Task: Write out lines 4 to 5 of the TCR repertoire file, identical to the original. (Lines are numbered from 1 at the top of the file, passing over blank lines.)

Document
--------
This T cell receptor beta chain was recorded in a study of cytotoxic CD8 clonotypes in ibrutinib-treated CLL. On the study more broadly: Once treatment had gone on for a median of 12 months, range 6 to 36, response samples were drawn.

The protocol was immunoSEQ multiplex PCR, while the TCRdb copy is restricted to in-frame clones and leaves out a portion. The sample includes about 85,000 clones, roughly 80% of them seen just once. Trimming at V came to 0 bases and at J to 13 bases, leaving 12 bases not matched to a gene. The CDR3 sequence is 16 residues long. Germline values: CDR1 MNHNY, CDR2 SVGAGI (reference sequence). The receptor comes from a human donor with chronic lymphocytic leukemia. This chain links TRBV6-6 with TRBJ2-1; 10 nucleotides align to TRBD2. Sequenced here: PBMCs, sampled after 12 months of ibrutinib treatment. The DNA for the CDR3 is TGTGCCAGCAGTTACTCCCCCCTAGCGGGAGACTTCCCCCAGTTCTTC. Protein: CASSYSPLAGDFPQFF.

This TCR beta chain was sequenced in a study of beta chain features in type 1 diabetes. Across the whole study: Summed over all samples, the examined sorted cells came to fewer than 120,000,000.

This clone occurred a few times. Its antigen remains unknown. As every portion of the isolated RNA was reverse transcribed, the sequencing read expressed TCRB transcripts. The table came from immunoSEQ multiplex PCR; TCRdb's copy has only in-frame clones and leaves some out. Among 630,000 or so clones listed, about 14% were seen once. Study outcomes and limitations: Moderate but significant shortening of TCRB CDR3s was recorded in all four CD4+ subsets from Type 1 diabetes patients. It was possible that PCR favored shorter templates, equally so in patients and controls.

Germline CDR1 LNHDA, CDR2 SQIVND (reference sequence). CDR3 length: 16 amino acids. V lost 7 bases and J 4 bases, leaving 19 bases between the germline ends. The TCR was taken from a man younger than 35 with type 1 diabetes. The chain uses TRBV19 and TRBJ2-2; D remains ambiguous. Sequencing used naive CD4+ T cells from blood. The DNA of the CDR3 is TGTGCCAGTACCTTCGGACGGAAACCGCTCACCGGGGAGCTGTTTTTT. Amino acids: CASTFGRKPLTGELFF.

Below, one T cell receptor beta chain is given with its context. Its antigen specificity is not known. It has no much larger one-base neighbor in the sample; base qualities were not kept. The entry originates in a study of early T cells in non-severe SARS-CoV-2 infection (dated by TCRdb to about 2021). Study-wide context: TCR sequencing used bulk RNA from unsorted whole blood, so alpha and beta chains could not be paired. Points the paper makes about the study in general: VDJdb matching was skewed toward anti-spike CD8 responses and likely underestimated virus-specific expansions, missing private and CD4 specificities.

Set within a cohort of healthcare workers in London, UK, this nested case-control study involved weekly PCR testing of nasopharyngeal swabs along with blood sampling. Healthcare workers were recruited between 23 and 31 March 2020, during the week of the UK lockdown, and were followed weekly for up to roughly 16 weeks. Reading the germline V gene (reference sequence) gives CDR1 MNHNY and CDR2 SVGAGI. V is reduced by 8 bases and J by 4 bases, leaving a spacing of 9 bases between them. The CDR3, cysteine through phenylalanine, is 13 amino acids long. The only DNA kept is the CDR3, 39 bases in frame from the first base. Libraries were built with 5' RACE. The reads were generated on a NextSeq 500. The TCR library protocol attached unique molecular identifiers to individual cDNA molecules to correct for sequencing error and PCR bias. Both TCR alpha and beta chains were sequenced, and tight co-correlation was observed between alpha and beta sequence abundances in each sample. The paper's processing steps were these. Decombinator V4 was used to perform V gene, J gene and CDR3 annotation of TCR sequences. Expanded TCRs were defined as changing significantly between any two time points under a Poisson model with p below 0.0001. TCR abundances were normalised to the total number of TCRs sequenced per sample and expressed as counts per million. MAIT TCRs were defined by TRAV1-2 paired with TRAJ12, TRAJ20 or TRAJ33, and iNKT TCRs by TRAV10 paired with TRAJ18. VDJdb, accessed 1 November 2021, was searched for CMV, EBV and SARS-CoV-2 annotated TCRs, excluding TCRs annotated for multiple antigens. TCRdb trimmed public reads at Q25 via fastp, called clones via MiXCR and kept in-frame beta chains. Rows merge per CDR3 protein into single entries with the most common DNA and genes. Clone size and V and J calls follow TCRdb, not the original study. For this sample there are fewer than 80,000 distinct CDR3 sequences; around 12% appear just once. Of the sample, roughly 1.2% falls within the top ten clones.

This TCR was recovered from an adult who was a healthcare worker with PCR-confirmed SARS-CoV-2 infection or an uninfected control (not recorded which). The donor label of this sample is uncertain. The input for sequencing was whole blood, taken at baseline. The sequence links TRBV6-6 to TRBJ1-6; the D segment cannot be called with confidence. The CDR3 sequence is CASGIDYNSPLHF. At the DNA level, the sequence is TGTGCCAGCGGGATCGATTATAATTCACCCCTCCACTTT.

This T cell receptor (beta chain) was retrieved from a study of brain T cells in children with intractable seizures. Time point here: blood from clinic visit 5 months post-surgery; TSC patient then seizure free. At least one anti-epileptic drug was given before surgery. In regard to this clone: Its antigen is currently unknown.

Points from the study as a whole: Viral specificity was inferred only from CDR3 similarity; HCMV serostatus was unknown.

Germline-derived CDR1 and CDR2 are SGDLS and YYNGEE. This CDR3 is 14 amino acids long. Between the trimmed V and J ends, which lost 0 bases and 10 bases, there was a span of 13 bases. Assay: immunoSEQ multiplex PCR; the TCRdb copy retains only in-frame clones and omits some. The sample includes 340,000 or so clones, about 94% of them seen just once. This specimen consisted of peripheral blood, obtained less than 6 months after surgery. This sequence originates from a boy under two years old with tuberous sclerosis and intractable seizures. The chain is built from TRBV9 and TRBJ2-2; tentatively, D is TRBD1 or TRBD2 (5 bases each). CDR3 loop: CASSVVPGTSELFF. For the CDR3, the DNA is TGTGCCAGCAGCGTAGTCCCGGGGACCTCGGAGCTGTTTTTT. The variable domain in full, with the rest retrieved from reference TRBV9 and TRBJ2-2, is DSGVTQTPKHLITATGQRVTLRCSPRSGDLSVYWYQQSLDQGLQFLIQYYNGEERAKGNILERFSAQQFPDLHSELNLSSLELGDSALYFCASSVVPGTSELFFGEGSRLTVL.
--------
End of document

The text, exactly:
This clone occurred a few times. Its antigen remains unknown. As every portion of the isolated RNA was reverse transcribed, the sequencing read expressed TCRB transcripts. The table came from immunoSEQ multiplex PCR; TCRdb's copy has only in-frame clones and leaves some out. Among 630,000 or so clones listed, about 14% were seen once. Study outcomes and limitations: Moderate but significant shortening of TCRB CDR3s was recorded in all four CD4+ subsets from Type 1 diabetes patients. It was possible that PCR favored shorter templates, equally so in patients and controls.

Germline CDR1 LNHDA, CDR2 SQIVND (reference sequence). CDR3 length: 16 amino acids. V lost 7 bases and J 4 bases, leaving 19 bases between the germline ends. The TCR was taken from a man younger than 35 with type 1 diabetes. The chain uses TRBV19 and TRBJ2-2; D remains ambiguous. Sequencing used naive CD4+ T cells from blood. The DNA of the CDR3 is TGTGCCAGTACCTTCGGACGGAAACCGCTCACCGGGGAGCTGTTTTTT. Amino acids: CASTFGRKPLTGELFF.